What would record labels do without compilations? Dish out more money to promote their label-ites separately, no doubt. Out of all the compilation discs released thus far in the Christian genre, Underground Sound Volume 1, a collection of works from unsigned talent, could easily be considered the most impressive.
Carl Cartee has been writing and recording for more than a decade, which is apparent with a listen of the project's first track. "Trust in You" is about trusting God, even when mountains seem impossible to climb. A self proclaimed fan of Dolly Parton, Cartee's deeper voice reels the listener in to an album undeniably worth listening to. There is nothing too fresh about Last Year Portrait's "Modern Day Escape," which follows, but it is nice to have another pop punk band as an alternative to the secular realm. Any regular listener of Christian music would instantly pull out influences from Stellar Kart, Hawk Nelson, Relient K, and even a bit of Falling Up. Maria Long's "Here With Me" offers up a voice bearing a slight resemblance to Tiffany Arbuckle of Plumb, but still manages to be engaging to the listener.
Paul Allen's "To Bring You Back" is one of the more memorable songs on the album, not really resembling an existing artist in particular. With the chorus belting out such lyrics as "I left the ninety-nine to find the one, and you're the one. I walked a thousand miles in this desert sun, only to bring you back," this song could easily be any lost person's anthem. "Ruin Me" by Jeff Johnson Band is another unforgettable track as it is every Christian's prayer, to be ruined to thyself so concentration can be turned fully to God. The Wrecking's "Inside" is easy on the ears and could be mistaken for a worship song. Their style is a bit similar, but not copycat, to that of the Newsboys. There's nothing wrong with taking influence and mixing in your own personal take on things.
Separated has been traveling the narrow indie road for years now, so discovering this track on the album is like finding a diamond in the rough. "Something Wrong" will impress longtime fans since it is one of the more prominent songs of the band's career. This track is rock in nature, and is the hardest on the album. In other words, if you're a metalhead or a hard rocker, this album probably won't intrigue you unless you have a soft spot for other genres. The Justin Cofield Band brings a Dave Matthews Band feel to the album with "Send Me" - soft rock with a twang of soul. This number is enjoyable since it brings something different to the CCM table. Former Inpop Records act Foolish Things brings "Who'd You Put In Charge," an intelligent track that states a solution to the lingering question, "What's wrong in my life?" It all depends on who you put in charge of your life. This track has favorite written all over it. If there's one song that makes you buy this album, chances are it's this one.
"More Real" by 1 Life will remind you of Avalon, the once popular CCM group that broke down pop barriers in the genre years ago. Think Jody McBrayer and company, only younger. "Whisper" by Shelley Moore Band gives a nice spin to the album. Listeners will think of a grown up Bethany Dillon. She has the potential to even be classified as the female David Crowder. The chorus portrays a sound similar to that of Salvador, making you want to move along to it.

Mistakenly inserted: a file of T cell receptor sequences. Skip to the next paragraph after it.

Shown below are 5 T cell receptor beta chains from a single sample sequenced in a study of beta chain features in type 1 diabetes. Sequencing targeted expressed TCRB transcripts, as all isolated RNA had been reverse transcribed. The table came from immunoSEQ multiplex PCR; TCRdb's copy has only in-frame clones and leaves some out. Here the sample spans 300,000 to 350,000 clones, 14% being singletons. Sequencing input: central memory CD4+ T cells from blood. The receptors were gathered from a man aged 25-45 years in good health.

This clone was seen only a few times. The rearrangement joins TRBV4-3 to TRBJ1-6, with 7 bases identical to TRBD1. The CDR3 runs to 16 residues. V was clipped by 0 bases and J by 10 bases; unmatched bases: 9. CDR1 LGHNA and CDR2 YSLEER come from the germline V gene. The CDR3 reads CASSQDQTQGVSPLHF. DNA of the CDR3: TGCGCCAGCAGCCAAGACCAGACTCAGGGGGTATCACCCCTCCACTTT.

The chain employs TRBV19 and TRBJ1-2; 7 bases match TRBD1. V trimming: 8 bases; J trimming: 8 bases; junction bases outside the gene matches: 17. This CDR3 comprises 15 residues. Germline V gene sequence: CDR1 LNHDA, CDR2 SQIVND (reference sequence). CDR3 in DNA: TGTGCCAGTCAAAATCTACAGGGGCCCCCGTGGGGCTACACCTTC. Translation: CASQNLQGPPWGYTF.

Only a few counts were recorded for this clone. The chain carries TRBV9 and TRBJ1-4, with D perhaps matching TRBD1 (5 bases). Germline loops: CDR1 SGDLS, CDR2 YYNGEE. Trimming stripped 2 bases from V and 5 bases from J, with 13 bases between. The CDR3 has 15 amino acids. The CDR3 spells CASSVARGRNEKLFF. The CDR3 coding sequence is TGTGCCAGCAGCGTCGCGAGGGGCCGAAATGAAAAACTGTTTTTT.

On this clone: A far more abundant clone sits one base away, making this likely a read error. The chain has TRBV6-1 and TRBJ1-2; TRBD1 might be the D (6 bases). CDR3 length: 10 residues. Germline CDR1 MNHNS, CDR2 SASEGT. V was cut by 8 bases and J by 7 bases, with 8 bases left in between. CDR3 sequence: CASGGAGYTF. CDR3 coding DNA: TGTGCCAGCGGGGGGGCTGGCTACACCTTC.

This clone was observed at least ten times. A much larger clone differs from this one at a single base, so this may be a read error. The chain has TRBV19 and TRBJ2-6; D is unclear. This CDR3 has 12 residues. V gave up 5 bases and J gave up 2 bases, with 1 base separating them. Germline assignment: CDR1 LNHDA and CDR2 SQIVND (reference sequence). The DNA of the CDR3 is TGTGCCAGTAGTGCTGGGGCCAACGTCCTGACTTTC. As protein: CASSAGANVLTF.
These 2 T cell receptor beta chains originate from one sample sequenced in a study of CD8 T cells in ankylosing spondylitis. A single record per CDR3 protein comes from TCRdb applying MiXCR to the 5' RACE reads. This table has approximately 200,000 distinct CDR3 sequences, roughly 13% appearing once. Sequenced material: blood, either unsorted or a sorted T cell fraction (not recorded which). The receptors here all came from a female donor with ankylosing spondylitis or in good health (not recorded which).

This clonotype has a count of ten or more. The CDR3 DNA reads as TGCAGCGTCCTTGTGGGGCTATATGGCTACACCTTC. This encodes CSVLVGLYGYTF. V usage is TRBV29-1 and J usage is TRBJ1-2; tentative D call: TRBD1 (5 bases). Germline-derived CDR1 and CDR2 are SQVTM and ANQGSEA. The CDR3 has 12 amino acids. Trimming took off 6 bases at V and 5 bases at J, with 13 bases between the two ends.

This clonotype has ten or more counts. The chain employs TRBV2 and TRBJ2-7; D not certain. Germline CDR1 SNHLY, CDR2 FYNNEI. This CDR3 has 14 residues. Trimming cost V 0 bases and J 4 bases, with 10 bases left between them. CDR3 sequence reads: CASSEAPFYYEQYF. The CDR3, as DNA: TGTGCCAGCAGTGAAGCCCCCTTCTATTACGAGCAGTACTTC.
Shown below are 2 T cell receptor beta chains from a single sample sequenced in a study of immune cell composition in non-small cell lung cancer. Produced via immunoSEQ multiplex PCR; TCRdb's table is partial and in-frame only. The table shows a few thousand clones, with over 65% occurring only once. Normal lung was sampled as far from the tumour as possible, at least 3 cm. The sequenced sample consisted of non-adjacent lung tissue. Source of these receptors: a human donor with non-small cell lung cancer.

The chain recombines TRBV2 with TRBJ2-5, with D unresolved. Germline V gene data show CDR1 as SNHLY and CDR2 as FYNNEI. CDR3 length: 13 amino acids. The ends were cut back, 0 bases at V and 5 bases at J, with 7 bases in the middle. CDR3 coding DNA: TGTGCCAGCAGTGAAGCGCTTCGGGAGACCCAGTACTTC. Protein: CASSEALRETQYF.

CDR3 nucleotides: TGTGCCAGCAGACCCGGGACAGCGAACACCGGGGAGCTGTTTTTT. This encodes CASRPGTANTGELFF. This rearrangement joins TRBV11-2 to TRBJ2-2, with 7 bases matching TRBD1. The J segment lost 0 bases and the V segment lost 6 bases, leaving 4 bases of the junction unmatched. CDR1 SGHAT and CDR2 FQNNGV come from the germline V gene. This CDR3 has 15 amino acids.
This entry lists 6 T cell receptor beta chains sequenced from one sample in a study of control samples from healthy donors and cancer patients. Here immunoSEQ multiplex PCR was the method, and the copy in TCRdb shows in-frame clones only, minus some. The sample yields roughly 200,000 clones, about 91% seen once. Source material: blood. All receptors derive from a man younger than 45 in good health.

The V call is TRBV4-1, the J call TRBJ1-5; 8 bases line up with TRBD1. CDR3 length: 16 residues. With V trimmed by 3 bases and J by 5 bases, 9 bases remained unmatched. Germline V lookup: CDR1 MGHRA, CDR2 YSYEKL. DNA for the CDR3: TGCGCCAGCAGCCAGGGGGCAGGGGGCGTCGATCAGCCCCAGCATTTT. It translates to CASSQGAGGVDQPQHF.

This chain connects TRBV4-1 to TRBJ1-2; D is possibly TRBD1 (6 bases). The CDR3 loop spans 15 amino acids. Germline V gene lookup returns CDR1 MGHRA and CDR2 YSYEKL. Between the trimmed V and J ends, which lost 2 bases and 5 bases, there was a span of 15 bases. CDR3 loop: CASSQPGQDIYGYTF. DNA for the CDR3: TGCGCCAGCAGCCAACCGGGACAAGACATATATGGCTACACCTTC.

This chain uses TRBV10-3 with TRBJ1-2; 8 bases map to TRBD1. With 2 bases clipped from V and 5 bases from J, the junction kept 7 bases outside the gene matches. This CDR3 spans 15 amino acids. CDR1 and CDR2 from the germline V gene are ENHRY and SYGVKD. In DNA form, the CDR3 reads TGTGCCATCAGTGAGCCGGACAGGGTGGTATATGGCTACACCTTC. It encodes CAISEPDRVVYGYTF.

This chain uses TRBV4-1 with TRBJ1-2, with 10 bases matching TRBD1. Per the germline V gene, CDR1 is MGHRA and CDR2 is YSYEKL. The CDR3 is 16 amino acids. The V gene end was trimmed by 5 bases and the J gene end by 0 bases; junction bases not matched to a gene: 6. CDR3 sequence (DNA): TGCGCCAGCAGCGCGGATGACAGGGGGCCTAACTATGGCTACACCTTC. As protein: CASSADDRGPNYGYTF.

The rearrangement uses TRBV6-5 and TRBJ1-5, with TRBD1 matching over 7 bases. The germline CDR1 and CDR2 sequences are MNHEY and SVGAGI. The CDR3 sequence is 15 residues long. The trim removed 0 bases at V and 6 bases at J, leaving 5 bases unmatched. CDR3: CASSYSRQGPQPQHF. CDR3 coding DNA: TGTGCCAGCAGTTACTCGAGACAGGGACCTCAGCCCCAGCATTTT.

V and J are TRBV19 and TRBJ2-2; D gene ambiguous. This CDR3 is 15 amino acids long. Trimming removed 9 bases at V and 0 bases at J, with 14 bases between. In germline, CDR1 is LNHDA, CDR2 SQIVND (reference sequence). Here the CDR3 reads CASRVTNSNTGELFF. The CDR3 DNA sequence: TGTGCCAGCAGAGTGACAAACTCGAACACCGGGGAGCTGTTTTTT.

"The Real Me" by The Ride gets lost in the mix a bit and seems overpowered by the other standout tracks on the compilation. Abbie Walker's "Save Me" is bluesy and original. Digging into one's cranium, finding a similar voice or sound in CCM currently would be deemed impossible. For these traits, this track comes off as one that is not only unforgettable, but likeable. "Hold Me" by Jonny Diaz resembles The Ride's "The Real Me" in terms of not being able to stand out due to the excess of greater tracks on the album, but one can't just simply write it off as "same 'ol, same 'ol," either. Diaz shows some potential, but not enough with this track to shine above the pack.
Underground Sound comes to a close with Jessica McLean's "Again," which leaves the listener feeling spiritual renewal. Lyrics such as "peace you give/now I can live" give that extra "boost" to allow listeners to tackle the events of their day without having to worry about being alone.
Overall, this is one of the better compilations I've heard. Usually there's at least one song on every compilation album that is grounds for skipping without missing the essence of the disc, but skipping a track here could prove disappointing to an overall listen. If you tend to sway towards a more heavy musical genre, passing over this album may be in your best interest. However, if you are a lover of lyrics and have a soft spot for discovering new talent, this album might just impress even the biggest critic of music with a pop influence.- Review date: 5/29/08, written by Jessica Gregorius
Record Label: NuSpring / EMI Gospel
|New Radio Show, "What's The Word with Tye Tribbett," to Launch in September|
Wed, 08 Jul 2020 15:45:00 EST
|Rick Lee James Premiers Powerful and Timely "Love Your Enemies" Music Video|
Wed, 08 Jul 2020 15:15:00 EST
|Fit For A King Announces Highly Anticipated Album, "The Path"|
Tue, 07 Jul 2020 14:45:00 EST
|Jordan Feliz Joined By TobyMac, Terrian For "Glorify" Remix Releasing July 10|
Tue, 07 Jul 2020 14:00:00 EST
|Brandon Camphor and One Way Are Back After A 5-Year Hiatus|
Tue, 07 Jul 2020 14:00:00 EST
|"Won't Let Go" Hits No. 1 at Gospel Radio, Marking Fourth Chart-Topper for Travis Greene|
Tue, 07 Jul 2020 13:45:00 EST